Gamzatov's fears for his political future proved justified. In the early summer, Buynaksk residents had approached Osman Osmanov, a native of Buynaksk who had served as town mayor from 1997-2001, and urged him to participate in the municipal council elections with the aim of succeeding Gamzatov as mayor. Osmanov finally agreed to that proposal, even though he was in ill favor with Abdulatipov because of his earlier friendship and cordial working relationship with now-disgraced former Makhachkala Mayor Said Amirov. Amirov was removed just months after Abdulatipov's appointment as republic head in early 2013 and was sentenced last year to life imprisonment for his imputed role in two political contract killings.

Osmanov ran in the September municipal election on the ticket of the Party of Veterans of Russia (PVR), which garnered an unprecedented 68.8 percent of the vote, or 17 of the 21 municipal council seats. The remaining four mandates went to Russia's ruling Unified Russia party, which placed second with 18.6 percent of the vote.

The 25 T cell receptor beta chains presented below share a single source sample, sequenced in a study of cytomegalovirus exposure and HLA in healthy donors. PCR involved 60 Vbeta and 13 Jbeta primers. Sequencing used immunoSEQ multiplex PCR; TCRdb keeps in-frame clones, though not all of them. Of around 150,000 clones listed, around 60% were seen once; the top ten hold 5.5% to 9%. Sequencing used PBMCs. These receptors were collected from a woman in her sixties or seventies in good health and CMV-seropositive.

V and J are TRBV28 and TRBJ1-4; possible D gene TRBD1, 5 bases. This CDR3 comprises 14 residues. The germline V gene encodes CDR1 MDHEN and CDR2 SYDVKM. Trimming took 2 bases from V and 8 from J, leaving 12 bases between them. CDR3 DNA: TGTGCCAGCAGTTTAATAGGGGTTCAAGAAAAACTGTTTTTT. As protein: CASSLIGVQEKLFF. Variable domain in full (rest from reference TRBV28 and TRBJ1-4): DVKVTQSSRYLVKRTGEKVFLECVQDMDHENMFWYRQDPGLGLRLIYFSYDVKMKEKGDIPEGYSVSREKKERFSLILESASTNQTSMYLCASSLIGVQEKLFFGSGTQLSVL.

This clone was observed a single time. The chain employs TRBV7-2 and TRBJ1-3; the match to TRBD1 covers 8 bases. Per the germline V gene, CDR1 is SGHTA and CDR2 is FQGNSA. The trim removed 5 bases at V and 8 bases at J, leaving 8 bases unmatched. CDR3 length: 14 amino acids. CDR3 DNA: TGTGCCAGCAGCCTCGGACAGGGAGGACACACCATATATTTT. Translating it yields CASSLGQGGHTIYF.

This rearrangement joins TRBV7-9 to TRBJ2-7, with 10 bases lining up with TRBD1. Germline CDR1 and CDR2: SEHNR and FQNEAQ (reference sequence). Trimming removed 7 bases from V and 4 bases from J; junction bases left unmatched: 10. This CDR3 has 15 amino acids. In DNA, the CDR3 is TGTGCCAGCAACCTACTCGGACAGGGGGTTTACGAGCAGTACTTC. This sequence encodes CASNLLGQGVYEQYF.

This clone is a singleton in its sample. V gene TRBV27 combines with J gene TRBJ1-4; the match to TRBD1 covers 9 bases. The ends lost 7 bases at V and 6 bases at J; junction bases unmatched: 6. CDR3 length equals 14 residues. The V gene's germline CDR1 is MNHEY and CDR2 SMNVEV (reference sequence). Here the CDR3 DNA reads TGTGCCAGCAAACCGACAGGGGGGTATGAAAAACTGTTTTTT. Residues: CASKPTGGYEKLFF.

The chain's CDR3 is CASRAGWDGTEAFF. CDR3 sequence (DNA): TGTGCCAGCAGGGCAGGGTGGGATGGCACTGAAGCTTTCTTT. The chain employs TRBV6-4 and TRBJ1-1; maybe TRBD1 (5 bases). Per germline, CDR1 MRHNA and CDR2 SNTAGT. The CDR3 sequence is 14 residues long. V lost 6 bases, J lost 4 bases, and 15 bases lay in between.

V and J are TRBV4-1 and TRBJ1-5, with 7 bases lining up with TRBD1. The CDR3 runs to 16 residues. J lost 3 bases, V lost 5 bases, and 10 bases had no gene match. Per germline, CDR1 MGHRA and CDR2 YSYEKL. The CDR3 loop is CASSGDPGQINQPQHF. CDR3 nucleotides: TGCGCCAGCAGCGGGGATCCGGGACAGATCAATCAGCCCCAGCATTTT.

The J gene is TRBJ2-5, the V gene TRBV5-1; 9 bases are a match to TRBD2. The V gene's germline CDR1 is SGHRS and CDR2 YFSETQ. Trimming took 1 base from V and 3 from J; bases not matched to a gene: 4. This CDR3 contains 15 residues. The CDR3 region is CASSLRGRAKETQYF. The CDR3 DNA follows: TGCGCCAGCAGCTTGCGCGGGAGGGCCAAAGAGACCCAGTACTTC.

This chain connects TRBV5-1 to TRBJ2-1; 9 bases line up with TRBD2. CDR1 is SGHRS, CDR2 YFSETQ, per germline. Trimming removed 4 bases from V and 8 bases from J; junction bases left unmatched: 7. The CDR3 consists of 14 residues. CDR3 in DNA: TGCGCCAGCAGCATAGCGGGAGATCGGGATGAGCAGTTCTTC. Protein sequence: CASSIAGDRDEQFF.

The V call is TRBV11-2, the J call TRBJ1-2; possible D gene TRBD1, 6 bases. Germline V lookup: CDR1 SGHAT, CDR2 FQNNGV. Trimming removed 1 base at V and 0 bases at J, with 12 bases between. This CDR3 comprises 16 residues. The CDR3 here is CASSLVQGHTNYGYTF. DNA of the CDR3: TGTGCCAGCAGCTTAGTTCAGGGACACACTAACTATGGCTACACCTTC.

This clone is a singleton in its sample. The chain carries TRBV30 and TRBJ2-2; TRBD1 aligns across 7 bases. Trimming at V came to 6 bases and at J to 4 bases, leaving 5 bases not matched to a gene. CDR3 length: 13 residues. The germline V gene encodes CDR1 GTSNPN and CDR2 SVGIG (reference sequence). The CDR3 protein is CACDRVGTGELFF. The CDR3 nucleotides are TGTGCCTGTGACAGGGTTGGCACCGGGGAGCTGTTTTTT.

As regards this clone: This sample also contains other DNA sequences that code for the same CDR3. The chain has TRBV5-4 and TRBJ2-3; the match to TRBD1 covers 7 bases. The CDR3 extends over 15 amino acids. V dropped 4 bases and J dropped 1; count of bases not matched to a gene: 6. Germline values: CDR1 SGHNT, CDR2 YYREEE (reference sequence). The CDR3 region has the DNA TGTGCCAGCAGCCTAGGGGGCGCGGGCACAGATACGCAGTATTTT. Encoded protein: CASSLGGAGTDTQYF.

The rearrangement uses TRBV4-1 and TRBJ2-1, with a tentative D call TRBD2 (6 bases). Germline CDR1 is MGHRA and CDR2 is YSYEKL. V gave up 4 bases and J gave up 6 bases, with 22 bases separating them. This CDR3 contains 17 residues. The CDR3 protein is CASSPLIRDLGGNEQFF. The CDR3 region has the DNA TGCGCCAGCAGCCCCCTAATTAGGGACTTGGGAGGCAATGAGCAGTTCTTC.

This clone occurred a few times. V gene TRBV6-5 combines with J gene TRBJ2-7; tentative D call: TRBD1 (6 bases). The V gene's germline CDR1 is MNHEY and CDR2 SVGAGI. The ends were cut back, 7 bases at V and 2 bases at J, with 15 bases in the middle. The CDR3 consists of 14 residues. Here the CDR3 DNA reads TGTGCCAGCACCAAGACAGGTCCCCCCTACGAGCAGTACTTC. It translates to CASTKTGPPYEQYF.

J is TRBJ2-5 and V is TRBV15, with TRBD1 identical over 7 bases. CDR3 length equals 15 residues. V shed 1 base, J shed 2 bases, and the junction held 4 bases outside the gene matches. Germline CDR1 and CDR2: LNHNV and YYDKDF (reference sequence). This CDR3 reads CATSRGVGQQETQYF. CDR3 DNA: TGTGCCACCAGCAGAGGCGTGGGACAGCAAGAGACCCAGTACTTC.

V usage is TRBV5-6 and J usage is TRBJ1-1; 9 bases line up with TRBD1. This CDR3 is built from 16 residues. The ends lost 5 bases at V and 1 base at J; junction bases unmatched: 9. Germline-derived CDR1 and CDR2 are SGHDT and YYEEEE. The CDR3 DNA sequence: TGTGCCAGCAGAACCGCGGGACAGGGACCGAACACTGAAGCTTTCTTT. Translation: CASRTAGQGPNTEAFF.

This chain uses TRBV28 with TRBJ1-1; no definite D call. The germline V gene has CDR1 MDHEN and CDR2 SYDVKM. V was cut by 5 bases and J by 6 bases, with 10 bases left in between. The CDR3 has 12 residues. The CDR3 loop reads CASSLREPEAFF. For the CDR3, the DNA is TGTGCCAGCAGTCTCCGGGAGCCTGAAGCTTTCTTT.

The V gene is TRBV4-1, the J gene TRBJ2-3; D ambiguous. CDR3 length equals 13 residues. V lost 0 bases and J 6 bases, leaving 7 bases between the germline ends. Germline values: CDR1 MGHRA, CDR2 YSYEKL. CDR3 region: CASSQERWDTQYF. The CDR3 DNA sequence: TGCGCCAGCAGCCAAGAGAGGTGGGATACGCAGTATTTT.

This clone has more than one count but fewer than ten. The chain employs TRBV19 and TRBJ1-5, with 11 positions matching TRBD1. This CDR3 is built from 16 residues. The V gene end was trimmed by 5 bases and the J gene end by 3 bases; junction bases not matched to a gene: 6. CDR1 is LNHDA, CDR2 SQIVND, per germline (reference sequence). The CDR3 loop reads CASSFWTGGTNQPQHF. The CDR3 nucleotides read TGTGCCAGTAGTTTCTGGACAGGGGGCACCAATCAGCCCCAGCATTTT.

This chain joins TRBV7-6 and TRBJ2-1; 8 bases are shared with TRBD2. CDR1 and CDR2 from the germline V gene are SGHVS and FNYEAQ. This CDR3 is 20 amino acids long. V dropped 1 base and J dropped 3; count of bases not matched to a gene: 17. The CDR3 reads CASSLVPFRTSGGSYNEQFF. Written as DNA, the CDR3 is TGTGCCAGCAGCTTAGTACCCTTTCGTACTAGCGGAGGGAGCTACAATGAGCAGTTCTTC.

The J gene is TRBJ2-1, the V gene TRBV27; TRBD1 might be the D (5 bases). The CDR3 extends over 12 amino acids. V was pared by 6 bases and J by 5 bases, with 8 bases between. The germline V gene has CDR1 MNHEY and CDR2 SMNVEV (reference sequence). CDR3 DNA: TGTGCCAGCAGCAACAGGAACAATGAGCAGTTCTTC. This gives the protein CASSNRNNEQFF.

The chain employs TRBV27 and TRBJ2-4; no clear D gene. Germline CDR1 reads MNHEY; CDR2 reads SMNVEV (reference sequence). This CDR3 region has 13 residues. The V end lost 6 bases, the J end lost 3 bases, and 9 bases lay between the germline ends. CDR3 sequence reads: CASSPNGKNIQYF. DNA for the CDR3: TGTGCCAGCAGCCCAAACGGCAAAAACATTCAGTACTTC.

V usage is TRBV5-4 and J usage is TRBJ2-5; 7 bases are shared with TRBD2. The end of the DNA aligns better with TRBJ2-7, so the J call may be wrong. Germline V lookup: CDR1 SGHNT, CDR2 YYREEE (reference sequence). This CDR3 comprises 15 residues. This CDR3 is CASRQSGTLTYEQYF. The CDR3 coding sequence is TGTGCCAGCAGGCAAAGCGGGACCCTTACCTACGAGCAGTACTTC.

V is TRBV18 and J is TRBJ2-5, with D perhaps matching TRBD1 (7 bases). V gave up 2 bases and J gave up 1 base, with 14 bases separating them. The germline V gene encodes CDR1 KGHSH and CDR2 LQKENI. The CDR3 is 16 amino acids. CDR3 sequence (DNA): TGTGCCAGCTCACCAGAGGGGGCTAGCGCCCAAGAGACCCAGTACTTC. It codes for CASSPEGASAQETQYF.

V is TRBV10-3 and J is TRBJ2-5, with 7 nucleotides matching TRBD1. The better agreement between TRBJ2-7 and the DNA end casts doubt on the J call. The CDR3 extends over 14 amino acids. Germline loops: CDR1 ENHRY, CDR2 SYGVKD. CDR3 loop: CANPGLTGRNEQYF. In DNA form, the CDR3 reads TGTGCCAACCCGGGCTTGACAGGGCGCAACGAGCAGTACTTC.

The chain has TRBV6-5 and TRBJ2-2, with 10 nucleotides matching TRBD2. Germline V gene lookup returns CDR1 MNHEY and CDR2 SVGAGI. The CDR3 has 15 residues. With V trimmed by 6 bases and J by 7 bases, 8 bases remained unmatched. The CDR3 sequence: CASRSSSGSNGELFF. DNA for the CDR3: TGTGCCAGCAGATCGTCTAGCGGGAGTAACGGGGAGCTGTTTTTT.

Osmanov's supporters, understandably, demanded that Gamzatov resign so the new Party of Veterans-dominated council could elect Osmanov in his place.

Gamzatov, however, refused to step down, and the outgoing council members refused to vacate their offices to allow the newly elected officials to set about discharging their duties. When the Party of Veterans council members tried in mid-October to convene a public meeting with residents on the town square, they were forcibly dispersed by the police.